Statement by Chad Stone, Chief Economist, on the April Employment Report
Today's jobs report brings more sobering news about the depth and duration of the recession. Even if the economy hits bottom soon and begins growing again, it will take time to reverse the severe job losses and sharp increase in unemployment that have already occurred.
The official unemployment rate hit 8.9 percent in April, the highest it has been since 1983 (see chart). But that figure does not portray the full difficulties that job seekers face. The Labor Department's most comprehensive alternative unemployment rate measure -- which includes people who want to work but are discouraged from looking and people working part time because they can't find full-time jobs -- rose to 15.8 percent in April, an increase of 7.1 percentage points since the recession began and the highest level on record in data that go back to 1994.
These job market realities highlight the important role that the strengthened unemployment insurance (UI) measures in this year's economic recovery law play in cushioning the impact of substantial and widespread unemployment on workers and their families and on the economy as a whole. Along with temporarily providing additional weeks of UI and higher benefit levels to laid-off workers, that law provides federal funds to reward states that reform their UI eligibility standards to bring more hardworking families into their UI program. Twelve states have already taken such measures and at least 20 more are expected to do so this year, the National Employment Law Project reports.
The coming months will be crucial for evaluating whether the substantial economic recovery measures already in place are working as expected to help turn the economy around. Even if a turnaround is imminent, high unemployment will persist for some time into the recovery. That's why it is important that as many states as possible take advantage of the incentive funding to modernize their UI programs. In addition, the temporary UI measures in the recovery law expire at the end of this year. Policymakers should be prepared for the need to extend them into 2010.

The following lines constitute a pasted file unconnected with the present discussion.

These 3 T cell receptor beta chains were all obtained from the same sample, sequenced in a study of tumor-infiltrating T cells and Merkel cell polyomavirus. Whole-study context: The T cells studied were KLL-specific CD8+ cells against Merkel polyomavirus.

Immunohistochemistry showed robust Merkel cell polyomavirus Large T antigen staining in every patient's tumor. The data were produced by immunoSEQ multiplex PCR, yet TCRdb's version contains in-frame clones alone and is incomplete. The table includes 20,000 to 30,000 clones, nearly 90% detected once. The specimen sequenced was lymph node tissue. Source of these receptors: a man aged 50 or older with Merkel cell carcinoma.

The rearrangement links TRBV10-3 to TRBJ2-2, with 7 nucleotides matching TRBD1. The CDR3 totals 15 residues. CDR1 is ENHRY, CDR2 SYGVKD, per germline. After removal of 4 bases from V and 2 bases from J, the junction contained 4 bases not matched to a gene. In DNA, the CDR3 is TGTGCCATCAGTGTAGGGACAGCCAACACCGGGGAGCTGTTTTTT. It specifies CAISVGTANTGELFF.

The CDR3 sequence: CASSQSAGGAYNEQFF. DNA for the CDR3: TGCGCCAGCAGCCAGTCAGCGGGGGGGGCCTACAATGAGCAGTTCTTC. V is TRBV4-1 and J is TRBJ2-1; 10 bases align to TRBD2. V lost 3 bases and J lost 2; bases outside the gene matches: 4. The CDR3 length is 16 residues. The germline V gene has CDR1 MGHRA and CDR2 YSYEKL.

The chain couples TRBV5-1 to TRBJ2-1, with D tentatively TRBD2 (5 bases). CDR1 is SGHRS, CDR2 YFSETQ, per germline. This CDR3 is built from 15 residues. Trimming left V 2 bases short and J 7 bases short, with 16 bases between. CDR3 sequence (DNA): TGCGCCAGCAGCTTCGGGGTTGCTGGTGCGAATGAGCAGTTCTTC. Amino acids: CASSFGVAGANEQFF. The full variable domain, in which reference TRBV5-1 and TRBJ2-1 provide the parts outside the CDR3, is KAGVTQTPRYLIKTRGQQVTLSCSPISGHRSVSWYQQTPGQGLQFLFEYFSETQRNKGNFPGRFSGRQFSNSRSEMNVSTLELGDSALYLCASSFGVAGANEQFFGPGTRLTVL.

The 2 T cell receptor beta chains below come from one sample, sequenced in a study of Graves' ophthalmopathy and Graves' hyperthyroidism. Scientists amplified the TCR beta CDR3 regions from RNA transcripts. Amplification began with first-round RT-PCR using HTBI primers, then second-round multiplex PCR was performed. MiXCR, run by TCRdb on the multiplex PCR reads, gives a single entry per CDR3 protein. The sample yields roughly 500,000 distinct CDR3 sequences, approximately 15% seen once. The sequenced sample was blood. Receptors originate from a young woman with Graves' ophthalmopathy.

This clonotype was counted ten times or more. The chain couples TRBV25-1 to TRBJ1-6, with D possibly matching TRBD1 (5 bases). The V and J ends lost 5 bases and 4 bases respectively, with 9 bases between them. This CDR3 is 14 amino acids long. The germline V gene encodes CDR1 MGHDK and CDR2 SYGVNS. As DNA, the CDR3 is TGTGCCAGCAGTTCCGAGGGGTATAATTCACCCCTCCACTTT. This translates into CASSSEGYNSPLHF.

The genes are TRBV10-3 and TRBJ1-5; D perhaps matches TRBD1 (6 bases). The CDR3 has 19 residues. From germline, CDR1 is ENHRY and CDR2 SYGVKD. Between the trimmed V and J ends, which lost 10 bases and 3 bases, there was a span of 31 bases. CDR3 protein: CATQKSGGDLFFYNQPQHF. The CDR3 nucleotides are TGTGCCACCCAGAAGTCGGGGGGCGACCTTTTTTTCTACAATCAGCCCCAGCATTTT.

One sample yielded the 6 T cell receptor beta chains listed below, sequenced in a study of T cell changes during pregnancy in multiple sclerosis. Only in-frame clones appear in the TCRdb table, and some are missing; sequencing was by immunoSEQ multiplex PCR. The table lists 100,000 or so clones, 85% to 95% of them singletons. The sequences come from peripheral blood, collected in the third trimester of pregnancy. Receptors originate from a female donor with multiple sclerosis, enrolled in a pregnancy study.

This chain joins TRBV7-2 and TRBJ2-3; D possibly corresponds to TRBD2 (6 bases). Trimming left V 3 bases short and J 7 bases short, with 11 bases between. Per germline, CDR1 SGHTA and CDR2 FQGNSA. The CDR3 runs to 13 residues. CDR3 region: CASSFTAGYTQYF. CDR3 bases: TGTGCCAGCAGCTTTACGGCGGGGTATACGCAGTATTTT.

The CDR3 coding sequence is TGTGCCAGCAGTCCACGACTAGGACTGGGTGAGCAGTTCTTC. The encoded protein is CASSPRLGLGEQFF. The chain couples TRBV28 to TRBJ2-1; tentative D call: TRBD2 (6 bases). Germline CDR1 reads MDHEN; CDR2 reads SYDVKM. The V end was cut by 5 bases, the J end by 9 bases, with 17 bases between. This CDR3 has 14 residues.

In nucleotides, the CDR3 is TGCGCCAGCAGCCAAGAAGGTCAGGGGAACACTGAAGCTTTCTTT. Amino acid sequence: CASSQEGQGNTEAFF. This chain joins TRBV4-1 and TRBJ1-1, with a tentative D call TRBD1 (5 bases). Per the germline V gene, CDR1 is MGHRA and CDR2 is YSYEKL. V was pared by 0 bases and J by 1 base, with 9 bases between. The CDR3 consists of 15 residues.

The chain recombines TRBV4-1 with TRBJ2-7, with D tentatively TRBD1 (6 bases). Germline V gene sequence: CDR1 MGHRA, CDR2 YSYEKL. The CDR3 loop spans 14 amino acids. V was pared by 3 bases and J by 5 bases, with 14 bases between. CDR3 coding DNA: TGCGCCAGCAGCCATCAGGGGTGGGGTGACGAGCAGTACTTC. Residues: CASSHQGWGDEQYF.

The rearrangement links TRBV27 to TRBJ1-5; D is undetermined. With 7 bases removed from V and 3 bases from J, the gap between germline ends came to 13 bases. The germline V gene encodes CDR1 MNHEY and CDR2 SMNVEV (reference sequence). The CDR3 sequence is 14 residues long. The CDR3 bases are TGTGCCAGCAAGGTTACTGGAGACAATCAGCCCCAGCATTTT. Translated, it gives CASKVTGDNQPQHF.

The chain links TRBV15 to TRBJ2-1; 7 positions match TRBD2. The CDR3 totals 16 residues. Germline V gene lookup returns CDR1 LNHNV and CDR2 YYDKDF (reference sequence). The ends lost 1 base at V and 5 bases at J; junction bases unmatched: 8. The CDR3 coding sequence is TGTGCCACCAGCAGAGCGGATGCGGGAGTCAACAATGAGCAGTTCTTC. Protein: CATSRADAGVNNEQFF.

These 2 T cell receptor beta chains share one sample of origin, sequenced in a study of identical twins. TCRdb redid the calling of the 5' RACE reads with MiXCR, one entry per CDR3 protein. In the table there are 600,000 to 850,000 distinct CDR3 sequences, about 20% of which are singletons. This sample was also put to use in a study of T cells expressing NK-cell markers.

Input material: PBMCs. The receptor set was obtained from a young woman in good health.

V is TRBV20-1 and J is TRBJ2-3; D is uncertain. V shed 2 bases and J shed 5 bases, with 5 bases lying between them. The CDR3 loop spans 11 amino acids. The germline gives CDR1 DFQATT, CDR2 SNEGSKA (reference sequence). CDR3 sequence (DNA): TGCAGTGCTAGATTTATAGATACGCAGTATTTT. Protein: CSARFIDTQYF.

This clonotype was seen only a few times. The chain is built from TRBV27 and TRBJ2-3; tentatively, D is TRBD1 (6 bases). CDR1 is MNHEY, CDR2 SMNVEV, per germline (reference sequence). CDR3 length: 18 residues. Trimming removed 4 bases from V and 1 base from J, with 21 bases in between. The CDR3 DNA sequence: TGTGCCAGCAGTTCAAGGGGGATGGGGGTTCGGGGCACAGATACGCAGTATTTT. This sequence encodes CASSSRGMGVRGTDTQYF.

About the Jobs Report
The recession that began in December 2007 has entered its 17th month, making it longer than any other post-World War II recession. Unemployed workers face a harsh environment in which to find a new job.
- Private and government payrolls combined have shrunk for 16 straight months, and net job losses since the start of the recession total 5.7 million. (Private sector payrolls have shrunk by 6.0 million jobs over the same period.)
- After five months of job losses averaging 680,000 a month, nonfarm payrolls fell another 539,000 in April. Government employment increased, while private sector employers shed 611,000 jobs.
- The official unemployment rate, which was 4.9 percent at the start of the recession in December 2007, reached 8.9 percent last month, its highest level since September 1983.
- The percentage of the population with a job (59.9 percent) is at its lowest level since July 1985.
- The Labor Department's most comprehensive alternative unemployment rate measure -- which includes people who want to work but are discouraged from looking and people working part time because they can't find full-time jobs -- stood at 15.8 percent in March, up 7.1 percentage points since the recession began and the highest level on record in data that go back to 1994.
- Well over a quarter (27.2 percent) of the 13.7 million unemployed have not been able to find a job despite looking for 27 weeks or more. Normally, workers would exhaust their UI benefits after 26 weeks.
With jobs so hard to find, policymakers were wise to make additional weeks of UI benefits available to the long-term unemployed. Under the Emergency Unemployment Compensation (EUC) provisions of the economic recovery law, all states are eligible for an additional 20 weeks of federally funded benefits and states with unemployment rates above 6 percent are eligible for an additional 33 weeks of benefits. Currently 43 states qualify for the 33 weeks. States with especially high unemployment rates can also qualify for additional weeks of benefits under the Extended Benefits (EB) provisions of the regular UI program, and the recovery law temporarily made those benefits fully federally funded as well (normally states pay half).